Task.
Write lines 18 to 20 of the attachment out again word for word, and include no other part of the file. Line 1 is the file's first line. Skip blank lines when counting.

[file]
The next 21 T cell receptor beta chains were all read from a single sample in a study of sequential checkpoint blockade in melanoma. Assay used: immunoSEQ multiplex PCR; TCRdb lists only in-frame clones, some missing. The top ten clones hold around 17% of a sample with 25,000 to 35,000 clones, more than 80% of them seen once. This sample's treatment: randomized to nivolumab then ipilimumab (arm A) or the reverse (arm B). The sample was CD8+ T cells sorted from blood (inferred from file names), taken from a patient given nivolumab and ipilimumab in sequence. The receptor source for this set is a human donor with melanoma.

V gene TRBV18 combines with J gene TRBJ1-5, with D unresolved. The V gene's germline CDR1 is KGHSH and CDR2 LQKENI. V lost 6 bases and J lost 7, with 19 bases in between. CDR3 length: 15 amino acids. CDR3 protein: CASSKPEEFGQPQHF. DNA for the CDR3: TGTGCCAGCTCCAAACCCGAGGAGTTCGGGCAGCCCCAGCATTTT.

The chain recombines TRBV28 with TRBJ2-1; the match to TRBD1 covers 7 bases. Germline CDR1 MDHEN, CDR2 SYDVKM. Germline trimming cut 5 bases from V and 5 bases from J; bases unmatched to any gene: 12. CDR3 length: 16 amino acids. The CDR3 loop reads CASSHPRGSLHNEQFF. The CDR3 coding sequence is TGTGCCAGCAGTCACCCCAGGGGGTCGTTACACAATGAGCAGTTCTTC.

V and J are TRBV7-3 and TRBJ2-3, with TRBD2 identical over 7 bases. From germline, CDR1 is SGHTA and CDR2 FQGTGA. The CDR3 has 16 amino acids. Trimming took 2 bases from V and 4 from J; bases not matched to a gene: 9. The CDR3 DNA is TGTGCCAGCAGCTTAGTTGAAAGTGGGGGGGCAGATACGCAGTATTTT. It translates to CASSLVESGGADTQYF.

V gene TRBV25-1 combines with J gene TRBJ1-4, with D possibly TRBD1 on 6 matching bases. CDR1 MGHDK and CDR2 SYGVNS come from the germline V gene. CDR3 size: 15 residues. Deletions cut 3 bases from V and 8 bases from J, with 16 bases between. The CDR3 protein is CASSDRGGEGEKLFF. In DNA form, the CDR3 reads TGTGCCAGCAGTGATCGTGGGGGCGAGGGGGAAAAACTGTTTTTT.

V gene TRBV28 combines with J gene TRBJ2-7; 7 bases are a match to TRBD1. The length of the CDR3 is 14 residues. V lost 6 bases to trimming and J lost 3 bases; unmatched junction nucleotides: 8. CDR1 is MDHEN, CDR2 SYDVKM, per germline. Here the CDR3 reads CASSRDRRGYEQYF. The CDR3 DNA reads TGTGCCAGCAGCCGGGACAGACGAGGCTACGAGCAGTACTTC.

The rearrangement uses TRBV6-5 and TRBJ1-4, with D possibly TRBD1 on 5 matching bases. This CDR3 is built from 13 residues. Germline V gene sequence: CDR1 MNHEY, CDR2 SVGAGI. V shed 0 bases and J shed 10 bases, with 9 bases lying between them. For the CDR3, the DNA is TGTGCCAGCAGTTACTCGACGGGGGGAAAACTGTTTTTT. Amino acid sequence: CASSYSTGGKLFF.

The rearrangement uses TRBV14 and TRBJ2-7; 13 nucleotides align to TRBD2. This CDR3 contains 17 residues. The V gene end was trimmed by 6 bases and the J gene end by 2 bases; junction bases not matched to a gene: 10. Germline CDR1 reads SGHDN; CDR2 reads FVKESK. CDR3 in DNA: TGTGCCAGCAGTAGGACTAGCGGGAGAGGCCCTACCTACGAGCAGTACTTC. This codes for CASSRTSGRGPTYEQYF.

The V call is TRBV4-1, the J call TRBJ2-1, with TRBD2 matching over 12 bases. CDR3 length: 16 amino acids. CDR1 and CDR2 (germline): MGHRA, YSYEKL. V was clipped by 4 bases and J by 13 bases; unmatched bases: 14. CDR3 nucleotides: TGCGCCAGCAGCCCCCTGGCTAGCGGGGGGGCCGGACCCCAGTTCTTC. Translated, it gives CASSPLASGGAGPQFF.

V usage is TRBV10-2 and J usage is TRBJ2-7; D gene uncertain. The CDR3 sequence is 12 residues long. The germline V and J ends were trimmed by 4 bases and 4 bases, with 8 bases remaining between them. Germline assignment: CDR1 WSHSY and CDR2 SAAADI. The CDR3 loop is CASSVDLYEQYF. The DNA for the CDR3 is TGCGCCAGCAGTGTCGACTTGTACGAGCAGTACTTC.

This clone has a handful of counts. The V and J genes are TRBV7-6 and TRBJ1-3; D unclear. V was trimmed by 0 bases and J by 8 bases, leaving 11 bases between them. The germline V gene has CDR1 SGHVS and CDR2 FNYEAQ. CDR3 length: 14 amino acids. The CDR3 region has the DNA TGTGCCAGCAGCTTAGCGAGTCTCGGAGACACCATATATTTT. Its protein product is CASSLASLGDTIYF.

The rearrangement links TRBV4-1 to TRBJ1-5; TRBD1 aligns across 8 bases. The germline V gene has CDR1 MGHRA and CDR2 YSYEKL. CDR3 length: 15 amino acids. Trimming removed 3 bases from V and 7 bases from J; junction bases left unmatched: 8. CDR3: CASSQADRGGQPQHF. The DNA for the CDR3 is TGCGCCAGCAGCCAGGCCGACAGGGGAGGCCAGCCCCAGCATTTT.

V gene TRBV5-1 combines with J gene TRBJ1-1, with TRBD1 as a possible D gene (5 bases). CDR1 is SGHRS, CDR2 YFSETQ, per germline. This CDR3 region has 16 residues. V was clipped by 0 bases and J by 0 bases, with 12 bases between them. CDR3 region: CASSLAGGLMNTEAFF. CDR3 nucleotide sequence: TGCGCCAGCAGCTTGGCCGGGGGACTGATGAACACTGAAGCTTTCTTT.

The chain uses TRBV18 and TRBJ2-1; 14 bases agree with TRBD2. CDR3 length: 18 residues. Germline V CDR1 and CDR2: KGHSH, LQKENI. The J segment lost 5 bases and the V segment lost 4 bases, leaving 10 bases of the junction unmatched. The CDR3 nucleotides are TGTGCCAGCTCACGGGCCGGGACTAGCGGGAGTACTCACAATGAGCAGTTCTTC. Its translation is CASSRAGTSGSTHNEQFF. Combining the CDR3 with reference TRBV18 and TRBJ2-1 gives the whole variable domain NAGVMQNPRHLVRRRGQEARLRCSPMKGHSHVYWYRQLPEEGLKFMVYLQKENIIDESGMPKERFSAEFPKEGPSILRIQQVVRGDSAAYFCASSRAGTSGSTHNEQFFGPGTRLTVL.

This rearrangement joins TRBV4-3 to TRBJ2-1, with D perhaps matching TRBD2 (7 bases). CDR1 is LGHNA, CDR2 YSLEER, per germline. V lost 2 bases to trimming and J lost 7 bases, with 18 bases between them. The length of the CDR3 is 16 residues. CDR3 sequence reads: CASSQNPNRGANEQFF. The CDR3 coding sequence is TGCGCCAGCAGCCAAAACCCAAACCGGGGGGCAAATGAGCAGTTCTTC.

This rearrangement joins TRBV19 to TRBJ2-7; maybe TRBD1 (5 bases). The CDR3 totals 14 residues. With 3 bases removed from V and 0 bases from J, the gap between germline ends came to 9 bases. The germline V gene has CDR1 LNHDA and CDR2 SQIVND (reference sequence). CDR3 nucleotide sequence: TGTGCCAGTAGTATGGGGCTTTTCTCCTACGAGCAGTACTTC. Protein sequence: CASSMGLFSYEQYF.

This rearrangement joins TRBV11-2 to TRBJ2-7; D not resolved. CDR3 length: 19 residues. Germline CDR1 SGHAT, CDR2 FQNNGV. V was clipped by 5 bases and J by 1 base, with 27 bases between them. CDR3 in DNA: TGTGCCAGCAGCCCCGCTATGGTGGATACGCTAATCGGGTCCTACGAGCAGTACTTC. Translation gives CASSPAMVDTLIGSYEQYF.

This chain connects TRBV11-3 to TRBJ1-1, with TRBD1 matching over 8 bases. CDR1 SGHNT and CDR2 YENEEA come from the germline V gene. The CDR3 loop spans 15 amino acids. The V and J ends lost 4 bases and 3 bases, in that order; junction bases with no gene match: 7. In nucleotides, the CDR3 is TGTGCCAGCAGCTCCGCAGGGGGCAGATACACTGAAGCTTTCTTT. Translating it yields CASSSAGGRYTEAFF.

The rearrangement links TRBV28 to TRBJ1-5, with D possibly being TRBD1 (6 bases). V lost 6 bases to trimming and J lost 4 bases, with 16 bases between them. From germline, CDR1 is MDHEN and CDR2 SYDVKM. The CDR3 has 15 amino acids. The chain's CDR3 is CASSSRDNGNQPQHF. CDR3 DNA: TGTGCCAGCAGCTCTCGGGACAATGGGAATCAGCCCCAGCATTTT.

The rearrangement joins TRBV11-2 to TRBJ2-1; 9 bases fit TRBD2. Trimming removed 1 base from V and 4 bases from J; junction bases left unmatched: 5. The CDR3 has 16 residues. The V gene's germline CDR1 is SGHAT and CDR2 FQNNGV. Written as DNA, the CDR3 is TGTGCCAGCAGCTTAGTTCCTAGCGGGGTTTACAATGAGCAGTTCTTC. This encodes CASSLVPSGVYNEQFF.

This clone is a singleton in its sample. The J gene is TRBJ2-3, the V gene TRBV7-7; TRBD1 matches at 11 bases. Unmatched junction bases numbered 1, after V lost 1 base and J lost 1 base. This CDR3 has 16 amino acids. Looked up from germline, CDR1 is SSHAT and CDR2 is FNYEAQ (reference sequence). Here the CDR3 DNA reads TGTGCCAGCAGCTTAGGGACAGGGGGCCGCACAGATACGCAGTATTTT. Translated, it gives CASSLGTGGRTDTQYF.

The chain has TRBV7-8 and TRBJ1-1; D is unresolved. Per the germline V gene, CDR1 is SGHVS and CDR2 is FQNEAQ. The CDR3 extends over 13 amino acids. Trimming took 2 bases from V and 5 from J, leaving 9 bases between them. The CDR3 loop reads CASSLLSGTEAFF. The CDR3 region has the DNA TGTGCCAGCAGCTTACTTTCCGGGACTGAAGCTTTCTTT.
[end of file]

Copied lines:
This chain connects TRBV11-3 to TRBJ1-1, with TRBD1 matching over 8 bases. CDR1 SGHNT and CDR2 YENEEA come from the germline V gene. The CDR3 loop spans 15 amino acids. The V and J ends lost 4 bases and 3 bases, in that order; junction bases with no gene match: 7. In nucleotides, the CDR3 is TGTGCCAGCAGCTCCGCAGGGGGCAGATACACTGAAGCTTTCTTT. Translating it yields CASSSAGGRYTEAFF.

The rearrangement links TRBV28 to TRBJ1-5, with D possibly being TRBD1 (6 bases). V lost 6 bases to trimming and J lost 4 bases, with 16 bases between them. From germline, CDR1 is MDHEN and CDR2 SYDVKM. The CDR3 has 15 amino acids. The chain's CDR3 is CASSSRDNGNQPQHF. CDR3 DNA: TGTGCCAGCAGCTCTCGGGACAATGGGAATCAGCCCCAGCATTTT.

The rearrangement joins TRBV11-2 to TRBJ2-1; 9 bases fit TRBD2. Trimming removed 1 base from V and 4 bases from J; junction bases left unmatched: 5. The CDR3 has 16 residues. The V gene's germline CDR1 is SGHAT and CDR2 FQNNGV. Written as DNA, the CDR3 is TGTGCCAGCAGCTTAGTTCCTAGCGGGGTTTACAATGAGCAGTTCTTC. This encodes CASSLVPSGVYNEQFF.